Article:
I had never seen this video/film before last night--it is pretty solid, and interesting, and I'm a little surprised because for a general-public sort of production it makes some good-sized presumptions of its audience in relation to any physics background. Most of all though there are appearances of Albert Einstein (at 52:15 and 1:01:14), Otto Frisch (1:03:00) and J.D. Cockcroft (1:17:50).
Source: U.S. National Archives http://research.archives.gov/description/88106
Here's a very useful tool for the early days of nuclear fission and atomic energy--the bibliography from William Stephen's Nuclear Fission and Atomic Energy (published by the Science Press in 1948). The OCR is a little unsteady but the info is there even if it isn't as clear as it might be.
The full text for the work is found at the Internet Archive, here: https://archive.org/details/nuclearfissionan030064mnb
Also see the excellent Louis Turner bibliography for nuclear fission, 1934-1940 (133 items) in an earlier post on this blog, here: http://longstreet.typepad.com/thesciencebookstore/2013/08/turners-bibliographic-review-of-nuclear-fission-1934-1940.html
Partial Bibliography on Nuclear Fission and Transuranic Elements
Frederick Rockett's Crises Civil Defense and Deterrence makes a curious display of itself on it title page, what with no punctuation and all--same for the title page, though that changes a little to Crisis Civil Defense and Deterrence. With a comma here and there, the title changes meanings a bit. In any event with my little screed over the document was published by the Hudson Institute in 1967 and is actually about how the Soviet Union, China and some other countries could reduce their vulnerability to nuclear attack by undertaking (emergency) civil defense precautions like large-scale evacuations and fallout protection. The author adopts a curious term here--"hostages"--to apply to the civilian population in relation to the nuclear policy of deterrence. And what that means is that with increased numbers of civilians surviving there would be a greater recover capability after a nuclear strike; in deterrence, enemy populations are part of the scheme, being seen as "hostages" to a nuclear strike and therefore a deterrent for that country to initiate an attack. With an increase in the number of survivors to an attack via the civil defense advancements there are fewer "hostages" and therefore the concept of deterrence is weakened, perhaps to the point where countries could begin to think of first-strike capacity with a more-protected population.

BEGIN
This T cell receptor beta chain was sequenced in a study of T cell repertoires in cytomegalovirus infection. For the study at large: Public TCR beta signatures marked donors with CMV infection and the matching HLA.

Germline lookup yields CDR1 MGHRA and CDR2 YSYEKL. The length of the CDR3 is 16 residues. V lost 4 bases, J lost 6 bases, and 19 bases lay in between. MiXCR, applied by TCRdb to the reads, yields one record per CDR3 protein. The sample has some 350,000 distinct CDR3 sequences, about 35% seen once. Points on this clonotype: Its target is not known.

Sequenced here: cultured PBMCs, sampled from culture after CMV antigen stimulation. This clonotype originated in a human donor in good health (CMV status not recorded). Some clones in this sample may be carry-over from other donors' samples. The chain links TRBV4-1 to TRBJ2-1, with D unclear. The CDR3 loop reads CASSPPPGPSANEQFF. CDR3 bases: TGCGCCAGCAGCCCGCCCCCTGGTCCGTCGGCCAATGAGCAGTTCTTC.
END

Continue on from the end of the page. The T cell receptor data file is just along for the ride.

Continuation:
[The original document is available for sale at the blog's bookstore, here.]
And so down the rabbit hole we go, discussing mine shaft gaps. This is five year after Dr. Strangelove, but this was very real stuff--and I imagine that if I were in a position to have to think about nuclear strikes and deterrence and etc., I probably would have been thinking in these terms, too.
This report on Exercise Spadefork was issued at the very beginning of the Cuban Missile Crisis on October 1,1962. Undertaken by the National Resource Evaluation Center (NREC) and other agencies it was supposed to give a good indication of what happens after a very large nuclear attack on the United States, “Measuring the Capability of Survival”, evaluating what remains of the country and its sovereignty.
The theoretical attack began at 3pm, Friday 21 September 1962. 221 nuclear missiles were exploded in/over the U.S. In the first hour, with a total of 355 in the first 48 hours. [I'm not sure that the Soviet Union had 221 intercontinental ballistic missiles at this time, nowhere near that, unless of course they were able to get their 700-missile medium-range ballistic missiles closer to the U.S.]
A total of 1, 779 megatons were exploded almost equally between ground and air bursts.
20 were 1 megaton; 15 were 10 megaton, and 320 were 5 megaton.
The Hiroshima weapon was about 20 kilotons, so in the roughest sense each one of the 5 megaton weapons carried about 250 Hiroshima weapons; the total 1,779 megaton delivery would (grossly) be equal to about 178,000 Hiroshima weapons.
Most of the attack was delivered against military sites, “population and industrial centers appeared to be secondary targets, with only about 50 major centers receiving signifcant amount of blast damage”. Somehow “no major sections of the country were isolated due to fallout contamination”.
How we make out:
Military & “Sovereignty”: not so bad. Air Force and Navy take major hits (something approaching 50% casualties) but the Army does better, not being targeted so heavily, with 20% losses.